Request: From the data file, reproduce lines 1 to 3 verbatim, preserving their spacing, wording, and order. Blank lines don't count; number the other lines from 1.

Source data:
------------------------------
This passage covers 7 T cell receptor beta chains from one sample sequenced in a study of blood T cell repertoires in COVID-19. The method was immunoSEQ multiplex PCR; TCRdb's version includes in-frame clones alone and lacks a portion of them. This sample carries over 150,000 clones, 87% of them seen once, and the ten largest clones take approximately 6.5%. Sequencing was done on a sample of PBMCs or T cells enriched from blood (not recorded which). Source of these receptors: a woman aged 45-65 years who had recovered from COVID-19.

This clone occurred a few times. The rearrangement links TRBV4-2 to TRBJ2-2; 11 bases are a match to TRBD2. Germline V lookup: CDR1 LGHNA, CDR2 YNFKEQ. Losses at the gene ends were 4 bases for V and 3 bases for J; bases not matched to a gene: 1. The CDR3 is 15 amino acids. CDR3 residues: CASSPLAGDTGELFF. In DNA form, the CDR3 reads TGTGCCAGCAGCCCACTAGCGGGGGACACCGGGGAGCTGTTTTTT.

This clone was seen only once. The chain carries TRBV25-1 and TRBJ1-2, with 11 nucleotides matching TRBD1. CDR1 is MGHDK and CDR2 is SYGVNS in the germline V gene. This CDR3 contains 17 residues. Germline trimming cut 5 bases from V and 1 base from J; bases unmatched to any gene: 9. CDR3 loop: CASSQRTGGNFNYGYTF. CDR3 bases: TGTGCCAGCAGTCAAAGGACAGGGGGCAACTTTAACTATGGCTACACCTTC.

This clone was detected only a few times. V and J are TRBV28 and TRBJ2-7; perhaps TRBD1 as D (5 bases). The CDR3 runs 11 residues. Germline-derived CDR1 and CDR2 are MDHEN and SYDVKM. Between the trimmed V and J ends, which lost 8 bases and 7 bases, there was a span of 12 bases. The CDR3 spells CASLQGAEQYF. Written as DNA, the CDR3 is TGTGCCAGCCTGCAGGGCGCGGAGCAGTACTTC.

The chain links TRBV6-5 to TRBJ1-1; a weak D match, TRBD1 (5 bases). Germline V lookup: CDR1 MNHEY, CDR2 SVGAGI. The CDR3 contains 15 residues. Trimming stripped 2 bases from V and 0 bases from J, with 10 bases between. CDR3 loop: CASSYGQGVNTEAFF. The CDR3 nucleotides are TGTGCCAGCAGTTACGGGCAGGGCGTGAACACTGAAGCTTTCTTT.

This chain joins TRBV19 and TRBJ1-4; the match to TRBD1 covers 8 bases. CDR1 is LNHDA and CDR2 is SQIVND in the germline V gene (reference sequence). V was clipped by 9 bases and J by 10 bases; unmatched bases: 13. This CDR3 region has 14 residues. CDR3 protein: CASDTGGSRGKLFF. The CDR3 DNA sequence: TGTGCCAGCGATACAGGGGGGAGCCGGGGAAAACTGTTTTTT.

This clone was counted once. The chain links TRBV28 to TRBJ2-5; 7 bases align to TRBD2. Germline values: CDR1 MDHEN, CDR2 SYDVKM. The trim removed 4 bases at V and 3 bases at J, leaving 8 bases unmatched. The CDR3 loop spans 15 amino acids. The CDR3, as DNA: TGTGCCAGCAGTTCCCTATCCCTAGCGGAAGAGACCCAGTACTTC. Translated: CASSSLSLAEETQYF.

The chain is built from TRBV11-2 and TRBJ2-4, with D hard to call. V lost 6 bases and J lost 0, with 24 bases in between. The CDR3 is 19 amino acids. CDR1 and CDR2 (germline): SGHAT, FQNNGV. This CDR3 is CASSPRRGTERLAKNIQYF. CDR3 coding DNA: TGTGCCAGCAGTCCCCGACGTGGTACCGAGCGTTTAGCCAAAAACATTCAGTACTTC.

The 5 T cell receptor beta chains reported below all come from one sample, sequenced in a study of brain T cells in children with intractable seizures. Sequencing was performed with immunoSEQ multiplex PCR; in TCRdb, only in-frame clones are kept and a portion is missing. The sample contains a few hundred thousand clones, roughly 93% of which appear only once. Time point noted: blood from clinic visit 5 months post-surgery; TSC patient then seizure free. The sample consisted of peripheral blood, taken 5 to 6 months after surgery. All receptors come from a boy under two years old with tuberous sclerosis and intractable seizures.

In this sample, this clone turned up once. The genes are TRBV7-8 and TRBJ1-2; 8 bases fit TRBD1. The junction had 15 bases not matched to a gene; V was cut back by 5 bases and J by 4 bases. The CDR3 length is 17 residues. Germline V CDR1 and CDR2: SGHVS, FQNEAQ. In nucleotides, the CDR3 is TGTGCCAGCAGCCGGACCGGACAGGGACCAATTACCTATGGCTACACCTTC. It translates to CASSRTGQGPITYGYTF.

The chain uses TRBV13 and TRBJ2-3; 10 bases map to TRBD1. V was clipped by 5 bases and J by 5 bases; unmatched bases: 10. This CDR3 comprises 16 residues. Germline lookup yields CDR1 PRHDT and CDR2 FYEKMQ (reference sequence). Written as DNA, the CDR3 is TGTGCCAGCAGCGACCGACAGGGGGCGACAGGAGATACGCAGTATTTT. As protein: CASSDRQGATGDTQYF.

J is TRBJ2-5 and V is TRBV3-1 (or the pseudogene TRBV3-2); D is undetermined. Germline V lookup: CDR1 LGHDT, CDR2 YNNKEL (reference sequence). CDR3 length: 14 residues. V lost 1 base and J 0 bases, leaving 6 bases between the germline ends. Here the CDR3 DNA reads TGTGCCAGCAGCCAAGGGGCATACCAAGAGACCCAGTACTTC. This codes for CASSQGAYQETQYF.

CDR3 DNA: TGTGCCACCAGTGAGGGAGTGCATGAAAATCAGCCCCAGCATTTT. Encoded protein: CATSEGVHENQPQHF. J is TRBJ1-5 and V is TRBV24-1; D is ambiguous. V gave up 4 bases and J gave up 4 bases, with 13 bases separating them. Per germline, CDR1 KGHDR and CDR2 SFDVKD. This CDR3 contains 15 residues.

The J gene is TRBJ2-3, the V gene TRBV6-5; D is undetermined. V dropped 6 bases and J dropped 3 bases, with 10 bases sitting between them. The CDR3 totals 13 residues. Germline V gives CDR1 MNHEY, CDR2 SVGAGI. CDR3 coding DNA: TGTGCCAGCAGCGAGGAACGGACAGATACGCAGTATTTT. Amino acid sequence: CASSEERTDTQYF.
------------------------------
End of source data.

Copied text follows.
This passage covers 7 T cell receptor beta chains from one sample sequenced in a study of blood T cell repertoires in COVID-19. The method was immunoSEQ multiplex PCR; TCRdb's version includes in-frame clones alone and lacks a portion of them. This sample carries over 150,000 clones, 87% of them seen once, and the ten largest clones take approximately 6.5%. Sequencing was done on a sample of PBMCs or T cells enriched from blood (not recorded which). Source of these receptors: a woman aged 45-65 years who had recovered from COVID-19.

This clone occurred a few times. The rearrangement links TRBV4-2 to TRBJ2-2; 11 bases are a match to TRBD2. Germline V lookup: CDR1 LGHNA, CDR2 YNFKEQ. Losses at the gene ends were 4 bases for V and 3 bases for J; bases not matched to a gene: 1. The CDR3 is 15 amino acids. CDR3 residues: CASSPLAGDTGELFF. In DNA form, the CDR3 reads TGTGCCAGCAGCCCACTAGCGGGGGACACCGGGGAGCTGTTTTTT.

This clone was seen only once. The chain carries TRBV25-1 and TRBJ1-2, with 11 nucleotides matching TRBD1. CDR1 is MGHDK and CDR2 is SYGVNS in the germline V gene. This CDR3 contains 17 residues. Germline trimming cut 5 bases from V and 1 base from J; bases unmatched to any gene: 9. CDR3 loop: CASSQRTGGNFNYGYTF. CDR3 bases: TGTGCCAGCAGTCAAAGGACAGGGGGCAACTTTAACTATGGCTACACCTTC.